Memories of My Mother from Maria McDaniel Heyssel
My maiden name was Maria McDaniel and I grew up in Bonne Terre. I was born in Bonne Terre Hospital in August of 1934.
I remember well many of the people in the pictures and mentioned in the 100th Anniversary piece. One person not mentioned and who played a pivotal role in Bonne Terre Hospital’s history is my mother, Estella P. McDaniel. My father’s name was Olin McDaniel.
In the late 1940’s, I believe, my mother was asked by Bill Gnadt, or his predecessor, to help the Hospital with a very big problem that was beginning to need attention – medical records. She went to work and also became a medical records librarian, but without the education and credentials one would have today.
She set up the department and kept all the records for all the doctors and patients at the Hospital. She also handled the coding for Blue Cross and then Blue Shield for billing purposes. She soon had to have some assistants who worked with her. She knew everything there was to know about the medical records and transcribed all the medical notes for the doctors. When the time came for accreditation, it was largely due to my mother that they accredited by the JCAH. She had everything in order. She was truly an unsung hero, or heroine.
Unfortunately, essentially all the doctors and nurses, all the administration from those days are no longer with us, nor is my mother. She does deserve a place in history of the Hospital. She worked there for at least 25-30 years in the medical records department.
Memories of the Pharmacy Department from Dr. Jim Hart
I was the first pharmacist to be employed by Bonne Terre Hospital. I came to the area to organize shared services between local hospitals in 1971. Bill Gnadt was the administrator at the time.
Memories: A Great Staff from Dianne Lee, RN (with love and respect)
After relocating from St. Louis, I joined the staff of the Bonne Terre Emergency Department. I came from a large ED in St. Louis that provided great care and empathy to patients. I soon found out that no matter the size, finances or prestige, the devotion and commitment of the staff at Bonne Terre was unequaled.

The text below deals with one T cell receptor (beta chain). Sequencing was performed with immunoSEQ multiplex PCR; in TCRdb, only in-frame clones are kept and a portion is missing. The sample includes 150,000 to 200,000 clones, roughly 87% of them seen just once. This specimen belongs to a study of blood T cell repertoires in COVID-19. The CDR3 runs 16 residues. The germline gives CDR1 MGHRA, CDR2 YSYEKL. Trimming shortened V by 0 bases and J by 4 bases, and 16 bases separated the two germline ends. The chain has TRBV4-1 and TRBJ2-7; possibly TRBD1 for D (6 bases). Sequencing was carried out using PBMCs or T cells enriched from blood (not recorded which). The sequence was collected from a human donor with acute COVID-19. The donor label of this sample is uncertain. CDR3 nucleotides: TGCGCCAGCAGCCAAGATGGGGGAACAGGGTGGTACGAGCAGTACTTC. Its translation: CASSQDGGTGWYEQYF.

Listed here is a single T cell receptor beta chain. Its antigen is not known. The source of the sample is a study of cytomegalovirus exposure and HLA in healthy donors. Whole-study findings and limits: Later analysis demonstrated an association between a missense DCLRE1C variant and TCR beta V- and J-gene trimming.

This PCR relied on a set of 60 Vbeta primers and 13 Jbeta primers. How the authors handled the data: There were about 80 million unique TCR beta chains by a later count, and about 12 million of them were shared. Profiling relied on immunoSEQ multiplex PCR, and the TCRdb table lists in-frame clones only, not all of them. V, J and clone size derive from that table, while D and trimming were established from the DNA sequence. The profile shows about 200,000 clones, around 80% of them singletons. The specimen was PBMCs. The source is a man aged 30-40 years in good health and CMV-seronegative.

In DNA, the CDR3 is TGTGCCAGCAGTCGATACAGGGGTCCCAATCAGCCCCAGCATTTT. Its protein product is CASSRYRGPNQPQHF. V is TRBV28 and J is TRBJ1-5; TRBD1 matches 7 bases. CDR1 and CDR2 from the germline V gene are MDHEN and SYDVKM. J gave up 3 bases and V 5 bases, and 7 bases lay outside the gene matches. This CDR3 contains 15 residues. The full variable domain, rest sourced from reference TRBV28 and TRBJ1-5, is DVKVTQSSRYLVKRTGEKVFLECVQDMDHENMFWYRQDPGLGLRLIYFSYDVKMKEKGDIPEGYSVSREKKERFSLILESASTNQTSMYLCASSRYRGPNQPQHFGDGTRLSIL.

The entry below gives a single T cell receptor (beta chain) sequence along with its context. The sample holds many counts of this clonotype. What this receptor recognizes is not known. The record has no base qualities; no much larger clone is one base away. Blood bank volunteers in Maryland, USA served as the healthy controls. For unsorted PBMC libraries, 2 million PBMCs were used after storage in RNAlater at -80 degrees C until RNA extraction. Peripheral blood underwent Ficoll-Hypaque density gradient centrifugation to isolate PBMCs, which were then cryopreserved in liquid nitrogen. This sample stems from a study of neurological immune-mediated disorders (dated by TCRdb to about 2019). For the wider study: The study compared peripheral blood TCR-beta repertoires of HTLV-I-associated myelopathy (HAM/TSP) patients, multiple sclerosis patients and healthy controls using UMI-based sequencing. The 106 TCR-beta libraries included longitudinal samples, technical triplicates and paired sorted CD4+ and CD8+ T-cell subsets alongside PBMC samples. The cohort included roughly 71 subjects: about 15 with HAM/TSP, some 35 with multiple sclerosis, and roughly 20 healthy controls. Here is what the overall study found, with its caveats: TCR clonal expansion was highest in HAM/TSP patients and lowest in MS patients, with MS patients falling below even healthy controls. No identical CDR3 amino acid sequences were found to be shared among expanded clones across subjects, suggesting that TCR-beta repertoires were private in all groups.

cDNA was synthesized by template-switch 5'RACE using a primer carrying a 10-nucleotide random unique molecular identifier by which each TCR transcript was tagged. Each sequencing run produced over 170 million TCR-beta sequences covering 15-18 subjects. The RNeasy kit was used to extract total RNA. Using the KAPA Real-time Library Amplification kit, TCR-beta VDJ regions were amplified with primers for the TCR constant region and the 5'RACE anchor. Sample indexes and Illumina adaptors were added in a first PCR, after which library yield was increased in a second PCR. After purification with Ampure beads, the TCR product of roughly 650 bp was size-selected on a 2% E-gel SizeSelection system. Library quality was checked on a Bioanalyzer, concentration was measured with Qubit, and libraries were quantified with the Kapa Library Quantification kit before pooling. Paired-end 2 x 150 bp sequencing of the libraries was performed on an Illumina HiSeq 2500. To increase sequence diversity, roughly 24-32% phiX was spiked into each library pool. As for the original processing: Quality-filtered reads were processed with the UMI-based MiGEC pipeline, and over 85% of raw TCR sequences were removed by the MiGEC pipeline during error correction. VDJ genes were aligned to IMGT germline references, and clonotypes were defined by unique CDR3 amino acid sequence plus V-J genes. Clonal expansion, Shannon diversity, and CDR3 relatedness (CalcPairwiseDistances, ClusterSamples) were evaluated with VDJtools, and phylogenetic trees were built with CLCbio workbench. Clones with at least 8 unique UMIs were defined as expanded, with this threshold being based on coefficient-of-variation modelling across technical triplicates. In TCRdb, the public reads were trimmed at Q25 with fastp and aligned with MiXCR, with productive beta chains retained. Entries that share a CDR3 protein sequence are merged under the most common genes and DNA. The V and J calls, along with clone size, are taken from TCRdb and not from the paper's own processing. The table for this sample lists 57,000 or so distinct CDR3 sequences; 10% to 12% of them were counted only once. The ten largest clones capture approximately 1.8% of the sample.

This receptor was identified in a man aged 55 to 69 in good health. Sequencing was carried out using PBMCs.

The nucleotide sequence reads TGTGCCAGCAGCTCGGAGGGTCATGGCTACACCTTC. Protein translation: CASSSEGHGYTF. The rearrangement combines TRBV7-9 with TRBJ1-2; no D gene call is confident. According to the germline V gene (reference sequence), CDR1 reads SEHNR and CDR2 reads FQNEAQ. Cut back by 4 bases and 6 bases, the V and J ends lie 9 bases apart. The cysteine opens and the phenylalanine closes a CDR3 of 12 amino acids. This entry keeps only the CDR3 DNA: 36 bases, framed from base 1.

After my six years as a PRN RN, my memories of employment are rewarding ones. The staff embraced me with friendship and acceptance. They function as a family and show deep caring for the community.
I congratulate all of them and those who have come before. Keep the flames of your 100 years going. We need more like you.
Some Memories of Bonne Terre Hospital from Helen Williams Roche
One word that reminds me of the old Hospital is “homey.” It was such a part of our lives that it was hard when the changes came. We arrived in Bonne Terre in 1946 with our first child who was 1. Several years later, Dr. Van Taylor sent me to the Hospital because of a severe sinus infection and I came home with my second bouncing baby boy. Several years later I went to the Hospital to have a girl, and again went home with a bouncing baby boy. Several years later I went to the Hospital to have a girl, and left with a bouncing baby girl. My treatment each time was personal and excellent.
Memories from Mrs. Billie Klesch-Sheeran (Calvert) RN, BSN, MSN -- A Day in the Life of Mrs. Schramm
From the time I was 15, I knew I wanted to be a nurse. With Bonne Terre Hospital three blocks from our house, I became a candy striper. Mom said she literally had to pull me out of there. I volunteered over 300 hours there one summer.
There was a tall, thin nurse named Mrs. Schramm who took me under her wing. She taught me how to take a blood pressure, a pulse and how to read a thermometer. Perhaps she saw my thirst for knowledge and decided to let me see what nurses really did. Mrs. Schramm wore a long starched white uniform, white hose, very polished shoes and a large white hat with a black velvet ribbon from end to end.
She was caring for a cancer patient who needed to be given morphine and wanted to know if I was interested in watching . . . of course I was. I distinctly remember Mrs. Schramm carefully unwrapping from a linen cloth a glass syringe complete with plunger and needle. She took a pair of forceps and carefully attached the needle to draw up some clear liquid. She unlocked a cabinet and took a tiny white pill and dropped it into the liquid in the syringe. She shook the syringe until the pill was dissolved and administered it to the patient. She sat at the man's bedside for at least an hour consoling him and placed a wet cloth on his forehead. She held his hand and told him everything would be OK. She gave him a backrub, turned out the light and promised him she would be back to check on him. She did as promised but when we returned it was all over for the gentleman.